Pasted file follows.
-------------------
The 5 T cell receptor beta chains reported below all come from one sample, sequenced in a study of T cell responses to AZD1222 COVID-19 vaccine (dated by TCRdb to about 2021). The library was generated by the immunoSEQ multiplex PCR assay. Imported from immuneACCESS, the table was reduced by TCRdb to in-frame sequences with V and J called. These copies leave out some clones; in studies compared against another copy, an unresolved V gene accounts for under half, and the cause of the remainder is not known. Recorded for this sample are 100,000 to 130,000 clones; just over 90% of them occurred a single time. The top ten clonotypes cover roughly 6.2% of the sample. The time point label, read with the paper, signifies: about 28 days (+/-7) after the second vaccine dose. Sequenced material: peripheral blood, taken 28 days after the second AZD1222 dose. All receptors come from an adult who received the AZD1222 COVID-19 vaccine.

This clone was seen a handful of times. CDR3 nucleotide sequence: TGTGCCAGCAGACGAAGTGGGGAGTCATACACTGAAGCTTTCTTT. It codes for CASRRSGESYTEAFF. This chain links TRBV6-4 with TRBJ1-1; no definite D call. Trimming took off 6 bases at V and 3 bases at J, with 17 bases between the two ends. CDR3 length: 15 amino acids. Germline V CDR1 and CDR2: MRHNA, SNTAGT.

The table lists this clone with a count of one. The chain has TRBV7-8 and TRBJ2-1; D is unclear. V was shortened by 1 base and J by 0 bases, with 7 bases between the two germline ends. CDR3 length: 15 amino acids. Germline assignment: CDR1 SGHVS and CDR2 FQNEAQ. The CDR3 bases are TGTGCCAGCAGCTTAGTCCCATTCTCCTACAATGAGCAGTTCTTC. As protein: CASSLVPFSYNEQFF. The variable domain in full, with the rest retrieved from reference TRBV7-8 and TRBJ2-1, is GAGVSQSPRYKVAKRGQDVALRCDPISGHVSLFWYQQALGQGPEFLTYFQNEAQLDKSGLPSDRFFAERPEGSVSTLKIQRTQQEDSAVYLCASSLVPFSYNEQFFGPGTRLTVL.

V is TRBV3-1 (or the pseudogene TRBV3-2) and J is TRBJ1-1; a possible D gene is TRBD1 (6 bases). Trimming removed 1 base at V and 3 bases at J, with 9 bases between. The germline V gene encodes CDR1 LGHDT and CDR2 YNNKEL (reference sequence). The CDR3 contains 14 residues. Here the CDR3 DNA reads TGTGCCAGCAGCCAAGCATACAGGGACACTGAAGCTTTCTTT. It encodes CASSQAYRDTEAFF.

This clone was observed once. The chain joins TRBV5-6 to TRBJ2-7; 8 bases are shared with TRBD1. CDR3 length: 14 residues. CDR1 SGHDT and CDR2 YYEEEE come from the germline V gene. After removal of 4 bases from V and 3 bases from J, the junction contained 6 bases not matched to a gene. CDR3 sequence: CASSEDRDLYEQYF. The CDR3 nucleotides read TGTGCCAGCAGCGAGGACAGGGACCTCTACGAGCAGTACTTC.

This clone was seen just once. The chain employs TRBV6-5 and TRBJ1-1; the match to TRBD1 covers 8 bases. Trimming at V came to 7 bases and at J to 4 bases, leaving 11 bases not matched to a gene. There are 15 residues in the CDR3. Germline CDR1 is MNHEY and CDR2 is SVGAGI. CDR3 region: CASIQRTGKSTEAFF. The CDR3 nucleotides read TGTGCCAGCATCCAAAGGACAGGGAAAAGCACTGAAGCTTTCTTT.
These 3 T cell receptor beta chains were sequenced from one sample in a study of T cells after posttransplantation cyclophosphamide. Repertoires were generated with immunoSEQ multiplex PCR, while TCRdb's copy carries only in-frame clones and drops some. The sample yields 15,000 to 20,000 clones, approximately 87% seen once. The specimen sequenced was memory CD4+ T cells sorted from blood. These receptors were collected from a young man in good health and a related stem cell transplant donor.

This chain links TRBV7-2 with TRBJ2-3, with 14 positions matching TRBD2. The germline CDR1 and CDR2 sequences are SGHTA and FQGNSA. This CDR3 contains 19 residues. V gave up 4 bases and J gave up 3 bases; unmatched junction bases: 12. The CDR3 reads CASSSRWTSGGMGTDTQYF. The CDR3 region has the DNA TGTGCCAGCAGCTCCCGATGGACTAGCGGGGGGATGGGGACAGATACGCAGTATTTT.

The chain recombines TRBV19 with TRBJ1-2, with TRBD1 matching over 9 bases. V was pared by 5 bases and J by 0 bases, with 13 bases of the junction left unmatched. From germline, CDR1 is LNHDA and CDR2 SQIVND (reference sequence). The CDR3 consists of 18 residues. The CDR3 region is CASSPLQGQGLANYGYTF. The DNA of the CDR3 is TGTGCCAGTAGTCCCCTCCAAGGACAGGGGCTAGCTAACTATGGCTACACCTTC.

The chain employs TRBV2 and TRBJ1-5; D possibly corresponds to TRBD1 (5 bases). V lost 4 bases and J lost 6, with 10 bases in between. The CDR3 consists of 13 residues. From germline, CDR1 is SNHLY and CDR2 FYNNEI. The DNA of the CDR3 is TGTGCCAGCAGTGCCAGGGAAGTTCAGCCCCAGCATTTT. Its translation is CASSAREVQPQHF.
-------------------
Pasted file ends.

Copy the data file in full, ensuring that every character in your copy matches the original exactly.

The 5 T cell receptor beta chains reported below all come from one sample, sequenced in a study of T cell responses to AZD1222 COVID-19 vaccine (dated by TCRdb to about 2021). The library was generated by the immunoSEQ multiplex PCR assay. Imported from immuneACCESS, the table was reduced by TCRdb to in-frame sequences with V and J called. These copies leave out some clones; in studies compared against another copy, an unresolved V gene accounts for under half, and the cause of the remainder is not known. Recorded for this sample are 100,000 to 130,000 clones; just over 90% of them occurred a single time. The top ten clonotypes cover roughly 6.2% of the sample. The time point label, read with the paper, signifies: about 28 days (+/-7) after the second vaccine dose. Sequenced material: peripheral blood, taken 28 days after the second AZD1222 dose. All receptors come from an adult who received the AZD1222 COVID-19 vaccine.

This clone was seen a handful of times. CDR3 nucleotide sequence: TGTGCCAGCAGACGAAGTGGGGAGTCATACACTGAAGCTTTCTTT. It codes for CASRRSGESYTEAFF. This chain links TRBV6-4 with TRBJ1-1; no definite D call. Trimming took off 6 bases at V and 3 bases at J, with 17 bases between the two ends. CDR3 length: 15 amino acids. Germline V CDR1 and CDR2: MRHNA, SNTAGT.

The table lists this clone with a count of one. The chain has TRBV7-8 and TRBJ2-1; D is unclear. V was shortened by 1 base and J by 0 bases, with 7 bases between the two germline ends. CDR3 length: 15 amino acids. Germline assignment: CDR1 SGHVS and CDR2 FQNEAQ. The CDR3 bases are TGTGCCAGCAGCTTAGTCCCATTCTCCTACAATGAGCAGTTCTTC. As protein: CASSLVPFSYNEQFF. The variable domain in full, with the rest retrieved from reference TRBV7-8 and TRBJ2-1, is GAGVSQSPRYKVAKRGQDVALRCDPISGHVSLFWYQQALGQGPEFLTYFQNEAQLDKSGLPSDRFFAERPEGSVSTLKIQRTQQEDSAVYLCASSLVPFSYNEQFFGPGTRLTVL.

V is TRBV3-1 (or the pseudogene TRBV3-2) and J is TRBJ1-1; a possible D gene is TRBD1 (6 bases). Trimming removed 1 base at V and 3 bases at J, with 9 bases between. The germline V gene encodes CDR1 LGHDT and CDR2 YNNKEL (reference sequence). The CDR3 contains 14 residues. Here the CDR3 DNA reads TGTGCCAGCAGCCAAGCATACAGGGACACTGAAGCTTTCTTT. It encodes CASSQAYRDTEAFF.

This clone was observed once. The chain joins TRBV5-6 to TRBJ2-7; 8 bases are shared with TRBD1. CDR3 length: 14 residues. CDR1 SGHDT and CDR2 YYEEEE come from the germline V gene. After removal of 4 bases from V and 3 bases from J, the junction contained 6 bases not matched to a gene. CDR3 sequence: CASSEDRDLYEQYF. The CDR3 nucleotides read TGTGCCAGCAGCGAGGACAGGGACCTCTACGAGCAGTACTTC.

This clone was seen just once. The chain employs TRBV6-5 and TRBJ1-1; the match to TRBD1 covers 8 bases. Trimming at V came to 7 bases and at J to 4 bases, leaving 11 bases not matched to a gene. There are 15 residues in the CDR3. Germline CDR1 is MNHEY and CDR2 is SVGAGI. CDR3 region: CASIQRTGKSTEAFF. The CDR3 nucleotides read TGTGCCAGCATCCAAAGGACAGGGAAAAGCACTGAAGCTTTCTTT.
These 3 T cell receptor beta chains were sequenced from one sample in a study of T cells after posttransplantation cyclophosphamide. Repertoires were generated with immunoSEQ multiplex PCR, while TCRdb's copy carries only in-frame clones and drops some. The sample yields 15,000 to 20,000 clones, approximately 87% seen once. The specimen sequenced was memory CD4+ T cells sorted from blood. These receptors were collected from a young man in good health and a related stem cell transplant donor.

This chain links TRBV7-2 with TRBJ2-3, with 14 positions matching TRBD2. The germline CDR1 and CDR2 sequences are SGHTA and FQGNSA. This CDR3 contains 19 residues. V gave up 4 bases and J gave up 3 bases; unmatched junction bases: 12. The CDR3 reads CASSSRWTSGGMGTDTQYF. The CDR3 region has the DNA TGTGCCAGCAGCTCCCGATGGACTAGCGGGGGGATGGGGACAGATACGCAGTATTTT.

The chain recombines TRBV19 with TRBJ1-2, with TRBD1 matching over 9 bases. V was pared by 5 bases and J by 0 bases, with 13 bases of the junction left unmatched. From germline, CDR1 is LNHDA and CDR2 SQIVND (reference sequence). The CDR3 consists of 18 residues. The CDR3 region is CASSPLQGQGLANYGYTF. The DNA of the CDR3 is TGTGCCAGTAGTCCCCTCCAAGGACAGGGGCTAGCTAACTATGGCTACACCTTC.

The chain employs TRBV2 and TRBJ1-5; D possibly corresponds to TRBD1 (5 bases). V lost 4 bases and J lost 6, with 10 bases in between. The CDR3 consists of 13 residues. From germline, CDR1 is SNHLY and CDR2 FYNNEI. The DNA of the CDR3 is TGTGCCAGCAGTGCCAGGGAAGTTCAGCCCCAGCATTTT. Its translation is CASSAREVQPQHF.